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configuring Tomcat for SSL

hossein arabi
Greenhorn

Joined: Jan 15, 2009
Posts: 20
Dear All,
I have created a Keystore that contains the self signed certificate and the private key.
then I have configured the Server.XML :

what else I have to do that I can see the HTTPS ?
what is the next steps?
Thank you so much...
Carey Evans
Ranch Hand

Joined: May 27, 2008
Posts: 225

If you’re not using the default JKS keystore type, you will need to tell Tomcat. Look in the documentation for keystoreType, or put your keys in a JKS keystore instead.
hossein arabi
Greenhorn

Joined: Jan 15, 2009
Posts: 20
Carey Evans wrote:If you’re not using the default JKS keystore type, you will need to tell Tomcat. Look in the documentation for keystoreType, or put your keys in a JKS keystore instead.


I am using JCE to create a PKCS12 keystore format that contain my selfsinged certificate + private key
Carey Evans
Ranch Hand

Joined: May 27, 2008
Posts: 225

hossein arabi wrote:I am using JCE to create a PKCS12 keystore format that contain my selfsinged certificate + private key

Since you've chosen not to use a JKS keystore, you need to configure Tomcat to tell it what kind of keystore you are using.
hossein arabi
Greenhorn

Joined: Jan 15, 2009
Posts: 20
thanks....
I had mention the type of the certificate in server.xml:


and now the problem is that I cannot open the https with browser except with netscape browser and it makes me confuse...
1. the question is that how I can view the https from IE because I am gonna use that browser( when I use .jks format for keystore everything goes well but since I have to use client certificate it should be .pfx format)
and tomcat is running well...(
thank you so much :P
Carey Evans
Ranch Hand

Joined: May 27, 2008
Posts: 225

If it works with JKS, why can't you use that? The JCA Reference Guide explains that PKCS #12 doesn't support trusted certificates yet, which JKS does, so this may be the problem. You can still use PKCS #12 for the client key, and JKS for the server key and trusted client certificate.
hossein arabi
Greenhorn

Joined: Jan 15, 2009
Posts: 20
so it means that the format can be different?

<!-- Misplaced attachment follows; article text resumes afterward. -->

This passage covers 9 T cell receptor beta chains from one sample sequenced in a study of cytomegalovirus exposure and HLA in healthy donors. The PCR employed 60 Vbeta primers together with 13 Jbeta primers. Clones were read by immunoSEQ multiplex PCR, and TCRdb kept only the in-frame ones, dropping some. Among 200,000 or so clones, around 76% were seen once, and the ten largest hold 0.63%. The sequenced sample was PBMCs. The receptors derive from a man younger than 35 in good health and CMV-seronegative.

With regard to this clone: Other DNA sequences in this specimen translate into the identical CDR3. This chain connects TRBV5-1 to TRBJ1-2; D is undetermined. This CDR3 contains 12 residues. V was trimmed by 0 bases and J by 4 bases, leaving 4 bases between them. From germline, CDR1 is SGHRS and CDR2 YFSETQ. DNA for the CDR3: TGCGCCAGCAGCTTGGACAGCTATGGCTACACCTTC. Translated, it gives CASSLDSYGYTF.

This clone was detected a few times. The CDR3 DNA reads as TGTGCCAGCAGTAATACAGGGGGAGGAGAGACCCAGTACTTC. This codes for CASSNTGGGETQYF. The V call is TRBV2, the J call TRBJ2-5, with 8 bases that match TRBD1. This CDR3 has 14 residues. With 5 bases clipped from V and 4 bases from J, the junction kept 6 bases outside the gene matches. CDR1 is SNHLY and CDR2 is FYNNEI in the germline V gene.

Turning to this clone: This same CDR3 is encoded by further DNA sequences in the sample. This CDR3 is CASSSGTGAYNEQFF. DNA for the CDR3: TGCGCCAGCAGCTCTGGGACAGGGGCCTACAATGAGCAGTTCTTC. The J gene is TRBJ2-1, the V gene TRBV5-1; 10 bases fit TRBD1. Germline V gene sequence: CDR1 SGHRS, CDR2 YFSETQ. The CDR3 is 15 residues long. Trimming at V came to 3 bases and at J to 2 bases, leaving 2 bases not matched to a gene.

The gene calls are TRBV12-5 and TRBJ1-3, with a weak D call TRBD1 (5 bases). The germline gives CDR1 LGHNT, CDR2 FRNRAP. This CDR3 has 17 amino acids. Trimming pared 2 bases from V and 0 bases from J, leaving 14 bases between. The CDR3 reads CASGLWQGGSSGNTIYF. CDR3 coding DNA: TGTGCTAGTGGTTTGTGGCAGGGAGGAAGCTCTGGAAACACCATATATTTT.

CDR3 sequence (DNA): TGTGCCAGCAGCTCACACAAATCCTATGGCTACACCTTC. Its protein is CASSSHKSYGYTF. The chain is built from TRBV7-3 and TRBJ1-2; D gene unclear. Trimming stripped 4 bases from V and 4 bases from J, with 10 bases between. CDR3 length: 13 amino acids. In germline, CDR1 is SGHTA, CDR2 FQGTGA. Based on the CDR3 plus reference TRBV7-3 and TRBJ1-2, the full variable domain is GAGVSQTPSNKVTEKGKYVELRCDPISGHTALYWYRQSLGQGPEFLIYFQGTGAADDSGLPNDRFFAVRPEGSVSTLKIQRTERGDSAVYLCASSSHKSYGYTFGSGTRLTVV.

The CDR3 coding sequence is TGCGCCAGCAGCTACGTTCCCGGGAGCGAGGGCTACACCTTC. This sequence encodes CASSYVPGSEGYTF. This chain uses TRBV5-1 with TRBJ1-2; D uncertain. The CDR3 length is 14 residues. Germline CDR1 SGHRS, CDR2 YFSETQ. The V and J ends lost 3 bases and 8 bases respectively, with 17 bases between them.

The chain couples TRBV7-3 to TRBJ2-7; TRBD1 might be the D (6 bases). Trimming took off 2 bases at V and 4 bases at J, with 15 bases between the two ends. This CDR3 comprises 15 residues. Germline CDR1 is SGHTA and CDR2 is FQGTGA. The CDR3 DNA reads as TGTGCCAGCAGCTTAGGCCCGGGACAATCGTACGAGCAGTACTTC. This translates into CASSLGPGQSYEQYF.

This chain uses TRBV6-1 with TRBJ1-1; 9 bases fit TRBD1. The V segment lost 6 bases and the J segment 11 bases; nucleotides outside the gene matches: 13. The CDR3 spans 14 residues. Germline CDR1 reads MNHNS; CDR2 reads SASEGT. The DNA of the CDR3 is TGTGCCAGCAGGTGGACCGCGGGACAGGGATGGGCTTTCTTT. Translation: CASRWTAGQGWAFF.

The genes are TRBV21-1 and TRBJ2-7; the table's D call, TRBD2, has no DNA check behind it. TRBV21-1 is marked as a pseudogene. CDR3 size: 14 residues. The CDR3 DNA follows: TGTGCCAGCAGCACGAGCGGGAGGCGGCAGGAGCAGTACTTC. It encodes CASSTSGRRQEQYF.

I can use jks for the server and PFX (pkcs12) for the client?

and one more question is that is it for the client authentication also I need to create key store or just the certificate is enough?
thanks....
Carey Evans
Ranch Hand

Joined: May 27, 2008
Posts: 225

Well, you would use JKS for Java code, and PFX to supply a key for the browser to import into its own keystore, which is different for Internet Explorer and Firefox.

If you're using SSL to authenticate the client, it needs a private key, which can be exported to and imported from a PFX file. If you're using a password to authenticate the client, and only using SSL to authenticate the server, all the client needs is the server certificate.
hossein arabi
Greenhorn

Joined: Jan 15, 2009
Posts: 20
I wanna use mutual authentication...so both server and client authentication is needed...
till now I could manage to do the server authentication...
the only thing left is the client authentication which I don have any clue that :
1. how to request the client certificate from server
2. is it just a client certificate or is a keystore that contains the client cert+private key?
thanks for guiding me ....
Carey Evans
Ranch Hand

Joined: May 27, 2008
Posts: 225

For mutual authentication, each end needs its own private key in its keystore, and a certificate from the other end in its truststore; this certificate could be from the other key, or a CA which has signed it. Tomcat makes the truststore the same as the keystore by default, which can be confusing. You also need to configure Tomcat to ask for the other end’s certificate with the clientAuth setting.

Java 6 also doesn't support a PKCS #12 (PFX or P12) file for the truststore, only JKS or JCEKS.

The browser can get the remote certificate into its trusted certificates from a .CER file. Its private key can be imported from a PKCS #12 file, or it can generate one itself and get it signed online by a CA. You can run your own CA using EJBCA, or one that comes with your OS.

Note that you don’t need to issue the certificates for the browsers yourself. If your users get their client certificates from Brand X CA, you can add Brand X CA’s root certificate to your server’s trust store to accept the client certificates.
 
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